Born in Columbus, Ohio he was an ardent proponent of Deism and the positive benefits of meeting in community. He believed that the only difference between an Atheist and a Deist is that a Deist believes in a God of First Cause. He was a Classical Deist in the very strict sense of the word. He only believed in a Creator which set forth all of the laws of nature and that is how we may know the true "word" of God. He didn't believe in an anthropomorphic God but that the true form of God is unknowable and our efforts should be in celebrating our existence as beings rather than worshiping God.
Rev. Wright was fond of using analogies examples and metaphors to make his ideas understood by anybody. He delighted in getting others to open their eyes and contemplate their existence. He is quoted as saying: "Ponder this. You are a periodical table of the elements with consciousness and the ability to love, hate, reproduce and a myriad of other things. Above all, what separates us from any other animal is our ability to experience the divine. It is that action which makes us fully human and unique in our world. An Atheist is content in not experiencing this human experience. A Deist celebrates existence and offers prayers of thanks to the Creator (even though a Deist may or may not believe that the Creator is able to "hear" the prayer.")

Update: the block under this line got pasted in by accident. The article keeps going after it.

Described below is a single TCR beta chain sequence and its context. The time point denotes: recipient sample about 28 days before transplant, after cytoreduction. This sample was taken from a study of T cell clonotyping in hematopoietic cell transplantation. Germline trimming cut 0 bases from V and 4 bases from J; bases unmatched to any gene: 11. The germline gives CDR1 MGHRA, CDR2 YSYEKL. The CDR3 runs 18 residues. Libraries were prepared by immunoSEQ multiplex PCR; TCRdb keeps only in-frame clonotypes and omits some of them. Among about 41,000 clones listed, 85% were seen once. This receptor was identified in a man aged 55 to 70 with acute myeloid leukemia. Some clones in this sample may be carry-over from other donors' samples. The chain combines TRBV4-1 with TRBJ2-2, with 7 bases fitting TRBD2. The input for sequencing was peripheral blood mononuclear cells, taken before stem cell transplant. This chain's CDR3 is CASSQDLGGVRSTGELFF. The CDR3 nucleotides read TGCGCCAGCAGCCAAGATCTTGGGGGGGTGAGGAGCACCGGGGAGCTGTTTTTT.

Rev. Wright believed in challenging others to the test of reason in their faith. Especially other Deists. He felt that reason must be applied to belief and that Deism was a religion of faith in that the heart had faith in what the head believed based upon reason. He was an avid reader of Paul Davies, Frank Tipler, Richard Swinburne, A.O. Wilson and held in high regard the works of Thomas Paine and Ethan Allen. He was a non academic follower of particle physics and string theory and felt that a Unifying Theory would bring us closer to the mind of God. He denied the existence of Jesus of Nazareth citing an absence of evidence from an archaeological standpoint and reasoned that we have more hard evidence of the existence of Alexander the Great than of Jesus. He felt that the Bible was a terrible work in that it created God in the image of man and that Aesops Fables were a better moral base for humans to follow.
Rev. Wright became a member of the Anti-Dominionism movement through his weblog under the pen name Incipit. He believed in separation of church and state and fought as an individual to maintain that separation.